London, United Kingdom
May 19, 2004
As is perhaps implied by the name, the restaurant’s fairly reasonably priced menu is quintessentially Swiss-French in composition. It features a wide range of dishes, but the undoubted speciality of the house is fondue. Numerous interesting variations of the extremely sociable shared meal are available, but my slightly conservative choice was a caquelon containing the classic bubbling mix of Emmental, Gruyère and white wine, which was extremely tasty, especially when washed down with something produced in the relatively nearby vineyards of Vaud.
The dimly lit interior is similarly traditional in style, featuring solid old-fashioned furnishings, heavy wooden beams and plenty of almost kitsch Alpine touches. The only thing that marred the otherwise appealingly rural aesthetic was the rather out of place presence of a television showing sports clips.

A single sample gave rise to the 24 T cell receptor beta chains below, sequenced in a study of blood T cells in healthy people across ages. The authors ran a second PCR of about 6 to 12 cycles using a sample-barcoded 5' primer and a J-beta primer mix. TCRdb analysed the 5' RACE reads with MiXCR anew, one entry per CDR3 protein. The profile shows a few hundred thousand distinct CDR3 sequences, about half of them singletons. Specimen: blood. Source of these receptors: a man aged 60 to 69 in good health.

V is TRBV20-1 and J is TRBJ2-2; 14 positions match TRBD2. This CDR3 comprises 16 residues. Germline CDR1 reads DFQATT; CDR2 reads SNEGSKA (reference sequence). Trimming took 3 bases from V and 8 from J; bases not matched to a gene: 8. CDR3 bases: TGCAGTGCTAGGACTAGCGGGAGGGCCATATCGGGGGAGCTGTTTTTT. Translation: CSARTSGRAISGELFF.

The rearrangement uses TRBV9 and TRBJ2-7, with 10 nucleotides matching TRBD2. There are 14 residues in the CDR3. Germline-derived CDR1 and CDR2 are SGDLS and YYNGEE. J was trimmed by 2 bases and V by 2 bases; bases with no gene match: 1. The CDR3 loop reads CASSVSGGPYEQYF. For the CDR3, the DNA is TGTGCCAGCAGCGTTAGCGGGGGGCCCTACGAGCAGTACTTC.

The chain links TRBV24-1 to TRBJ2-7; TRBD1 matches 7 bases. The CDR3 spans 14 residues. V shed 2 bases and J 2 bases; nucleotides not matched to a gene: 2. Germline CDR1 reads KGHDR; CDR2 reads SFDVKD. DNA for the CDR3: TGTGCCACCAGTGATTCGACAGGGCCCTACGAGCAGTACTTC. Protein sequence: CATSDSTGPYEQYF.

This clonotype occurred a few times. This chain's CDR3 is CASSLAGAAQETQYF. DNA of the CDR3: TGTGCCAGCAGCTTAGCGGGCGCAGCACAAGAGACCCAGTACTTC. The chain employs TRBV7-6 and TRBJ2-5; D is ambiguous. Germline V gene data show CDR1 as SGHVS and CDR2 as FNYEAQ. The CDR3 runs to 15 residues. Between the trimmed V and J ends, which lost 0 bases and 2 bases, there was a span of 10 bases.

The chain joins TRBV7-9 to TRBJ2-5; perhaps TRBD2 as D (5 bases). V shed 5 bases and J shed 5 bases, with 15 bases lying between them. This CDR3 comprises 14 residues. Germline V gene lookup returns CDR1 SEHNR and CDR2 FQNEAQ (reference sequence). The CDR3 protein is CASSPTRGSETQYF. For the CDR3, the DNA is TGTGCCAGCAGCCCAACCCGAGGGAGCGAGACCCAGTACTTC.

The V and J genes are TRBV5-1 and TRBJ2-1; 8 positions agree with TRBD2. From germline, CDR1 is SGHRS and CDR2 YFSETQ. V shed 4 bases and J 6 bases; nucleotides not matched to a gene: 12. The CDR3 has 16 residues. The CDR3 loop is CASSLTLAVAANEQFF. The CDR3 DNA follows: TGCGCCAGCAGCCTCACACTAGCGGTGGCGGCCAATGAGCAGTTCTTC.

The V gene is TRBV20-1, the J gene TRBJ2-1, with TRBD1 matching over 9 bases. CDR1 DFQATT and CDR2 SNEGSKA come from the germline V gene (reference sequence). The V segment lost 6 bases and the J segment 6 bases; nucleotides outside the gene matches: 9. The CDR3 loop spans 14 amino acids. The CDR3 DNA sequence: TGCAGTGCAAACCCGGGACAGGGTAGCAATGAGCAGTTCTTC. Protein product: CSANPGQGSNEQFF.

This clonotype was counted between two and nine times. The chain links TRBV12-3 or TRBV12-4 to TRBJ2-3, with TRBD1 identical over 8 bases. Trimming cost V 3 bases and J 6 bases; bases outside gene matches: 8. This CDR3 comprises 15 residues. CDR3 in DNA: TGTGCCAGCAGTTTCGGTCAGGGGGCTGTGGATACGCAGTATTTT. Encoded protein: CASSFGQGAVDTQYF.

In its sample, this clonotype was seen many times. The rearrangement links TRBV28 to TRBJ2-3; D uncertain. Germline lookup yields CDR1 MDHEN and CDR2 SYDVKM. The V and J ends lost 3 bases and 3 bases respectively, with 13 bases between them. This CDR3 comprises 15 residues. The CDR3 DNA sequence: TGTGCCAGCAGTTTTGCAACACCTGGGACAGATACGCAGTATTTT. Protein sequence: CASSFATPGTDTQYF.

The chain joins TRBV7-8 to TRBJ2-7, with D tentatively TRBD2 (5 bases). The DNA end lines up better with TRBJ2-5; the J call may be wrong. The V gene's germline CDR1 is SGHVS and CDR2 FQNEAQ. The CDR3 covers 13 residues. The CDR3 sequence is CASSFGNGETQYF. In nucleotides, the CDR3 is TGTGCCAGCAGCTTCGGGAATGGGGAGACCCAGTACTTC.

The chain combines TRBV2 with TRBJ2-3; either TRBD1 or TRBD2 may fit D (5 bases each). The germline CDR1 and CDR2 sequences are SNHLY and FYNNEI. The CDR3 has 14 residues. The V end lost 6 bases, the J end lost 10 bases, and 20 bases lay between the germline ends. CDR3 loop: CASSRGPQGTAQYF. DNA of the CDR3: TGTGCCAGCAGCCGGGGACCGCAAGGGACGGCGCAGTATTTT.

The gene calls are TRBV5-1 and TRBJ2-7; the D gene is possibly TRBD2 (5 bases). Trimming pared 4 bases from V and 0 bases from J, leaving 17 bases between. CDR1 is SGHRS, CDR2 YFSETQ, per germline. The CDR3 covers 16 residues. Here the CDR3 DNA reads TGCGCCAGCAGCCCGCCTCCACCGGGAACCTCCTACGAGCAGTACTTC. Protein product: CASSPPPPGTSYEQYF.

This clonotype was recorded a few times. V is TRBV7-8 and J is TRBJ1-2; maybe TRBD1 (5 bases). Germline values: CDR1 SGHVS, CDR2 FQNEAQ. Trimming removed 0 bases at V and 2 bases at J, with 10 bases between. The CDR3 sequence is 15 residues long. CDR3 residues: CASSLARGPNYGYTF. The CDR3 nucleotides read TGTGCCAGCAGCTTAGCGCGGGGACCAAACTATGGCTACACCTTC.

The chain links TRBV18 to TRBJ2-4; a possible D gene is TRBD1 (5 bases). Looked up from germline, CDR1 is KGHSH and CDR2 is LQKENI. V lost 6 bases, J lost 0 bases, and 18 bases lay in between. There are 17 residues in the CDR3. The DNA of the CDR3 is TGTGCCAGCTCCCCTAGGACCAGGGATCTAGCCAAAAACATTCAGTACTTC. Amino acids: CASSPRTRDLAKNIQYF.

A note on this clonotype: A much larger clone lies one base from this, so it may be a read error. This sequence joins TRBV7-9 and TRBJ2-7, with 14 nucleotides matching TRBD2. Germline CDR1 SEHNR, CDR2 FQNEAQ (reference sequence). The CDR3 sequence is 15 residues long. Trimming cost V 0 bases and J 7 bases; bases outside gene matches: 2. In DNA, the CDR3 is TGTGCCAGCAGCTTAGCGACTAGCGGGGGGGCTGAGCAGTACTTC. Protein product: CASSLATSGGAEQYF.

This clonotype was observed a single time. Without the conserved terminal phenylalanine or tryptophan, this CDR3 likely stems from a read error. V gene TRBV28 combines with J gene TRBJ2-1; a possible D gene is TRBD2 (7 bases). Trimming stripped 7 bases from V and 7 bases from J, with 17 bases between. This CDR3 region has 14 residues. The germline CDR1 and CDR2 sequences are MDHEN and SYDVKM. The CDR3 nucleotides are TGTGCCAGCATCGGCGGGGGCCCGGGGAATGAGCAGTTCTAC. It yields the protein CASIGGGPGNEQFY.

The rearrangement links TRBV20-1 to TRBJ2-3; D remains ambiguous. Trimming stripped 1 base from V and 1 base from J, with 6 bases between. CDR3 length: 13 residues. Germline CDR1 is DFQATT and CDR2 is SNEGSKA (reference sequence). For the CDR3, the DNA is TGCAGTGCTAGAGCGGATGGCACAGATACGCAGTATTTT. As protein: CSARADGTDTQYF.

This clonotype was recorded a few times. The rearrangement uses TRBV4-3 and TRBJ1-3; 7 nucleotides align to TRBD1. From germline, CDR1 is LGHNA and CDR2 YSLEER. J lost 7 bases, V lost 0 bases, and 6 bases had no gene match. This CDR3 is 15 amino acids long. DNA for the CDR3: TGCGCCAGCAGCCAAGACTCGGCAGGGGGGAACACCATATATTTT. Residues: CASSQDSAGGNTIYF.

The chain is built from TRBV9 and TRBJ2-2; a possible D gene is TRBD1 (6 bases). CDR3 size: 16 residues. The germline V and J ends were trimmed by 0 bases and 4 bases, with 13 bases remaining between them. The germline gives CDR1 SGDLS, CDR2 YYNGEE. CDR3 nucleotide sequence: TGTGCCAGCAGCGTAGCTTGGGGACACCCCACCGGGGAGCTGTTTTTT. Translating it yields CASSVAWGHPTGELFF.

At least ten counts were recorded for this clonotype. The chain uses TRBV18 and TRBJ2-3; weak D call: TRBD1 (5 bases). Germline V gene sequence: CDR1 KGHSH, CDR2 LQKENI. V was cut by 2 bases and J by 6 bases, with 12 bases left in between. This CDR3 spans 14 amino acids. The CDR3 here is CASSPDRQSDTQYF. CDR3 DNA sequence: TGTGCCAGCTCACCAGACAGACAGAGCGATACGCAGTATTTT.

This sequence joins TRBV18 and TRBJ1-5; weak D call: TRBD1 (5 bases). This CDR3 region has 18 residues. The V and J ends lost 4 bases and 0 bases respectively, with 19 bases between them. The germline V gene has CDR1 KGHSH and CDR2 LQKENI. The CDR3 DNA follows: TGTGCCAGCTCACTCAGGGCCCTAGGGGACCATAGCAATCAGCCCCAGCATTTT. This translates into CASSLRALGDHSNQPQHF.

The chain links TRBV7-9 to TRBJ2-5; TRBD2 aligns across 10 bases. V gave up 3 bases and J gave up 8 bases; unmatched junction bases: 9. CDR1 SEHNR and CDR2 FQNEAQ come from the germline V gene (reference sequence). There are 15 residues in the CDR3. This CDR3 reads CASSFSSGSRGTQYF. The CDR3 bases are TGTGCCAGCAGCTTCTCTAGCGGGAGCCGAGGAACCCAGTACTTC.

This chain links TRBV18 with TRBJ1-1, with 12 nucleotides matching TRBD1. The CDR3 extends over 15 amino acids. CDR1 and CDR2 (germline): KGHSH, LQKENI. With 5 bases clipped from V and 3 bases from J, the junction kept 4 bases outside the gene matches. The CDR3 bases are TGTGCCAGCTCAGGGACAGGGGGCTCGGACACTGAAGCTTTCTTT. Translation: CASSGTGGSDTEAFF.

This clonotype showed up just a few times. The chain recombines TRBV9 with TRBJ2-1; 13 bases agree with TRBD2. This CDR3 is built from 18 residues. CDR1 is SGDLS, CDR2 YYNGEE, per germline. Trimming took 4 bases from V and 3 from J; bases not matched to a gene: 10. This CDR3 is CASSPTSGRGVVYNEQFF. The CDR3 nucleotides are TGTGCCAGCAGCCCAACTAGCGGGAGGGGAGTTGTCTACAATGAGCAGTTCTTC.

However, the establishment has a more cosmopolitan feel than the surroundings might initially suggest because it is additionally popular with tourists and the sizable expatriate community as well as the locals. In fact, the combination of the rustic décor, the hearty smells that emanate from the kitchen and the hubbub of the numerous different languages spoken by the diners produces an intriguing atmosphere that actually seems to sum up the city very well indeed.
From journal Geneva - A truly international city